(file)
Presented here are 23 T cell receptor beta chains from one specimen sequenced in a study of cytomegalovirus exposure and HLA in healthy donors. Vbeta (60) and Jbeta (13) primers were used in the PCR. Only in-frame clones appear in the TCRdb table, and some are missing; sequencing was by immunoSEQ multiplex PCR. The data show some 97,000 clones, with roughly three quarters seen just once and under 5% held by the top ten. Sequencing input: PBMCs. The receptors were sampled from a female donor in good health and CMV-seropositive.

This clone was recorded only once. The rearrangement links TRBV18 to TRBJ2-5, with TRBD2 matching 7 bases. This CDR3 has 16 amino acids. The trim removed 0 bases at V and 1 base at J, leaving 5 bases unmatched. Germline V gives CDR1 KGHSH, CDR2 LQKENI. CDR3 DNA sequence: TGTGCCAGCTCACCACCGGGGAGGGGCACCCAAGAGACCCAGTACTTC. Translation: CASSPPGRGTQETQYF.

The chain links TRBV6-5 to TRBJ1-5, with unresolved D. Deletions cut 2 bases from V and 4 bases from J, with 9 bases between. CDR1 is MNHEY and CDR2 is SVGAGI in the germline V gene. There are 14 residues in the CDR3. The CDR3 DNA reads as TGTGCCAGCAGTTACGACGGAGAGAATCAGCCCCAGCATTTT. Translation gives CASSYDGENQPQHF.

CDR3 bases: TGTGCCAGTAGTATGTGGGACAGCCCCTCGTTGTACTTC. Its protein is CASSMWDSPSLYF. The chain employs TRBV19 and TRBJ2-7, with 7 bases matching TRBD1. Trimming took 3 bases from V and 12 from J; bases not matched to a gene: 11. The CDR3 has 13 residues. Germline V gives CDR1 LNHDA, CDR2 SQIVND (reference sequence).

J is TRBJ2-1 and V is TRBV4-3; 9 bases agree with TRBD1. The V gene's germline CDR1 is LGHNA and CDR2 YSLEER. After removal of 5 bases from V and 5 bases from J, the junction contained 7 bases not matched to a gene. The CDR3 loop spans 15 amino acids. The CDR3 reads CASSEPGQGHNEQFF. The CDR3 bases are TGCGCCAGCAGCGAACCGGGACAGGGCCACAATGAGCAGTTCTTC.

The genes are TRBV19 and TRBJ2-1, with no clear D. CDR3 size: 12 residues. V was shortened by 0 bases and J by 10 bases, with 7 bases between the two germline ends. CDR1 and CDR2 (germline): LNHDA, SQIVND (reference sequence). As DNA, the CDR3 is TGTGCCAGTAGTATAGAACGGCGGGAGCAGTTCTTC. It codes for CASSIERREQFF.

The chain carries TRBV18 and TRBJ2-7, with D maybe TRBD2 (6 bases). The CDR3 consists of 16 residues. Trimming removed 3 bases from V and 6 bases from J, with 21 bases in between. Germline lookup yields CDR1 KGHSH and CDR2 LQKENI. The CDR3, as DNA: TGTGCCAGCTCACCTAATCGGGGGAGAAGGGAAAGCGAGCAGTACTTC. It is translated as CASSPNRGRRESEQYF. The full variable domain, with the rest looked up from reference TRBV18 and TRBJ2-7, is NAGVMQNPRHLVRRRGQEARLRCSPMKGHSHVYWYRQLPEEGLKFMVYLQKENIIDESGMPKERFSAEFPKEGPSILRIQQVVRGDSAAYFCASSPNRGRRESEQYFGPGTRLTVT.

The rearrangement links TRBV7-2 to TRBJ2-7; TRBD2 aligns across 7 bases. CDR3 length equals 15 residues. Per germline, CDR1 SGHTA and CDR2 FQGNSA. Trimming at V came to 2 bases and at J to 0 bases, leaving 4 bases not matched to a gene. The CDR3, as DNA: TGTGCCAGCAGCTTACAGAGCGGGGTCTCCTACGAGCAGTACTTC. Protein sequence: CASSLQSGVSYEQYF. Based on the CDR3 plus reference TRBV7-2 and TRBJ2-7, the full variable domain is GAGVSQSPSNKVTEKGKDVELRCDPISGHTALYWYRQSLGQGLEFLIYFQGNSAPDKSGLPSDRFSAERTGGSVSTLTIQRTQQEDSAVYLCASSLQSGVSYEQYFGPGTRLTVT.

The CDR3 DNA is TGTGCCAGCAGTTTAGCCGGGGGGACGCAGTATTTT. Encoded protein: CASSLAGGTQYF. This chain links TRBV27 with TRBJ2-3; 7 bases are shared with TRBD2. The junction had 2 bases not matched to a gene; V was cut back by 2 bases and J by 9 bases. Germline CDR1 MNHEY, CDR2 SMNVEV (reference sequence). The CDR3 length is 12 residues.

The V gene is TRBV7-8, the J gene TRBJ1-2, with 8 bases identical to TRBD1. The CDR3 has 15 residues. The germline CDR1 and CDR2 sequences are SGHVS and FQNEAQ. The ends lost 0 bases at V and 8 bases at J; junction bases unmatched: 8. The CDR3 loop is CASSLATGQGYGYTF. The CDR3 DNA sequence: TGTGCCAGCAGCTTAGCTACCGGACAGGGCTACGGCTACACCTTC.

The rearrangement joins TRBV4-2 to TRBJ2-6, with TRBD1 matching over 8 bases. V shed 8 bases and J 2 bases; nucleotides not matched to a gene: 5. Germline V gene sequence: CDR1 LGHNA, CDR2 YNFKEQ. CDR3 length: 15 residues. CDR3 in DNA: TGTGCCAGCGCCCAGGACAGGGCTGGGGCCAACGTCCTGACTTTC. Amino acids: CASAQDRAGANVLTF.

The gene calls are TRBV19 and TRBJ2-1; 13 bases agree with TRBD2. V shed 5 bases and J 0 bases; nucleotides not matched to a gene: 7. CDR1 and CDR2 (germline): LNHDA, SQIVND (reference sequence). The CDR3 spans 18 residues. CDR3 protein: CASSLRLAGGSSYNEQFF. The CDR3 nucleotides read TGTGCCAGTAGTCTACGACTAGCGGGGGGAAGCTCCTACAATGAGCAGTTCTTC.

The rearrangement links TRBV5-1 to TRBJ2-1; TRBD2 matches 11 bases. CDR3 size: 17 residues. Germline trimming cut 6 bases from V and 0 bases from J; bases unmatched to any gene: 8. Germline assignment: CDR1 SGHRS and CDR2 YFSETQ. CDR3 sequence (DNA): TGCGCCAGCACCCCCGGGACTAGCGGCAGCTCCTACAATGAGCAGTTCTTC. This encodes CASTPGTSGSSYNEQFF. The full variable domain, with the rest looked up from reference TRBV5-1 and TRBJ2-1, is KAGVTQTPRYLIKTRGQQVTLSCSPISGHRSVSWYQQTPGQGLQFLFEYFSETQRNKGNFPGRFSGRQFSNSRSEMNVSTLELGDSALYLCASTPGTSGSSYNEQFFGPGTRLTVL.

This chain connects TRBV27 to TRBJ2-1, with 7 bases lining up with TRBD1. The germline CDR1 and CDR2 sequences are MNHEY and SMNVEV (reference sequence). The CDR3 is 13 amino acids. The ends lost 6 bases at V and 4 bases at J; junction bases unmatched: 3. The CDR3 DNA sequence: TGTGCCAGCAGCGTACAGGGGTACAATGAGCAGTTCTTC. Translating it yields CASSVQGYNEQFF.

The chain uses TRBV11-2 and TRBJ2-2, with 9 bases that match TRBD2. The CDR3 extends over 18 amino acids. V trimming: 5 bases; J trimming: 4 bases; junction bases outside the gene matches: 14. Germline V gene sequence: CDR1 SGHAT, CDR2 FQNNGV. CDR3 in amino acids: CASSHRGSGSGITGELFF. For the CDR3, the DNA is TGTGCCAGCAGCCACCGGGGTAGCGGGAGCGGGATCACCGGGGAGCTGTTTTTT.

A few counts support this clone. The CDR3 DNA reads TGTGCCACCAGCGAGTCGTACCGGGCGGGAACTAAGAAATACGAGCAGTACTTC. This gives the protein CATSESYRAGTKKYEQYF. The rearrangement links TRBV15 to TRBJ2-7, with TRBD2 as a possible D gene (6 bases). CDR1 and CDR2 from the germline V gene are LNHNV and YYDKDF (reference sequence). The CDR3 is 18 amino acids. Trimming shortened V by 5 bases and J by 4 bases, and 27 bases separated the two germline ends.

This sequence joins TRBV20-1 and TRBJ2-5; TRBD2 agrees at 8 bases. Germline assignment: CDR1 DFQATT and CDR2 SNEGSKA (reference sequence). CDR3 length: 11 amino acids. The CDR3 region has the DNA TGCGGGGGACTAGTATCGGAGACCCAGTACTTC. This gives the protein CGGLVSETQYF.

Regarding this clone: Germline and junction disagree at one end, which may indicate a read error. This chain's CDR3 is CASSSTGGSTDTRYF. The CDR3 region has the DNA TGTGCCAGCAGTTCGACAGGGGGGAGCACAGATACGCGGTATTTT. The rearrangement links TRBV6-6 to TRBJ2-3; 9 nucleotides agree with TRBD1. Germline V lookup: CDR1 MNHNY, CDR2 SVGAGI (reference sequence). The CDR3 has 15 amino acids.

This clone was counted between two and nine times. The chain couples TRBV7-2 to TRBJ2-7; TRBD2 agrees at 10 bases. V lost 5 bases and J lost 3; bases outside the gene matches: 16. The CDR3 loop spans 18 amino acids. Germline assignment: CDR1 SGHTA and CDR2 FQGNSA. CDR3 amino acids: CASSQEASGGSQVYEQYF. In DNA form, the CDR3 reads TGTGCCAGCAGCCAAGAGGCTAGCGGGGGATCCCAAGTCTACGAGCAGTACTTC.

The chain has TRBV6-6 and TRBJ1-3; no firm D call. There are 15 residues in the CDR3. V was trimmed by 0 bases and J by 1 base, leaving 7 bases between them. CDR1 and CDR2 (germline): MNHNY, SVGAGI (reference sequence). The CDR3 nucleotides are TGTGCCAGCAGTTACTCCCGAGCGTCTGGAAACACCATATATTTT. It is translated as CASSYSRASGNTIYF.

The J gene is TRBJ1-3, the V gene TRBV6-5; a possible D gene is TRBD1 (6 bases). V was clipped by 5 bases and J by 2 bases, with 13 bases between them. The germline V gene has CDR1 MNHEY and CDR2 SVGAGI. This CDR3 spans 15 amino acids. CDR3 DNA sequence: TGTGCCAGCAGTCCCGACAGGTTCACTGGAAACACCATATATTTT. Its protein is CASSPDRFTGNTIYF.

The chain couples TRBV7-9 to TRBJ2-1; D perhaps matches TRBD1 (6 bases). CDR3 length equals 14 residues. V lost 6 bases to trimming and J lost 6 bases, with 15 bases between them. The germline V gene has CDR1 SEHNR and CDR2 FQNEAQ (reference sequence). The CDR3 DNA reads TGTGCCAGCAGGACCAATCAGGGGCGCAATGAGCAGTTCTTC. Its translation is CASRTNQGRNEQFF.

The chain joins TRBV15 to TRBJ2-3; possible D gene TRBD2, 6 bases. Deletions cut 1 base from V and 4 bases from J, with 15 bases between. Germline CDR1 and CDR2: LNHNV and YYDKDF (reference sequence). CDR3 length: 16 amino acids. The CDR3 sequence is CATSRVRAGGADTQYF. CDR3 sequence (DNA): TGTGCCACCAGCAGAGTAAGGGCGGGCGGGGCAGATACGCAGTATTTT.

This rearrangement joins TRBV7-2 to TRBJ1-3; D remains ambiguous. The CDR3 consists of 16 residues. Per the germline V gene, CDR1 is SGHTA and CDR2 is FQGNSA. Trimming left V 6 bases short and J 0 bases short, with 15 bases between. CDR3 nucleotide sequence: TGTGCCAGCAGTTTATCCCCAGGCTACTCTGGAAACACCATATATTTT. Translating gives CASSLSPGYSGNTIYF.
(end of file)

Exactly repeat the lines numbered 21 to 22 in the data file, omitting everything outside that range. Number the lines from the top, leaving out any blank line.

The J gene is TRBJ1-3, the V gene TRBV6-5; a possible D gene is TRBD1 (6 bases). V was clipped by 5 bases and J by 2 bases, with 13 bases between them. The germline V gene has CDR1 MNHEY and CDR2 SVGAGI. This CDR3 spans 15 amino acids. CDR3 DNA sequence: TGTGCCAGCAGTCCCGACAGGTTCACTGGAAACACCATATATTTT. Its protein is CASSPDRFTGNTIYF.

The chain couples TRBV7-9 to TRBJ2-1; D perhaps matches TRBD1 (6 bases). CDR3 length equals 14 residues. V lost 6 bases to trimming and J lost 6 bases, with 15 bases between them. The germline V gene has CDR1 SEHNR and CDR2 FQNEAQ (reference sequence). The CDR3 DNA reads TGTGCCAGCAGGACCAATCAGGGGCGCAATGAGCAGTTCTTC. Its translation is CASRTNQGRNEQFF.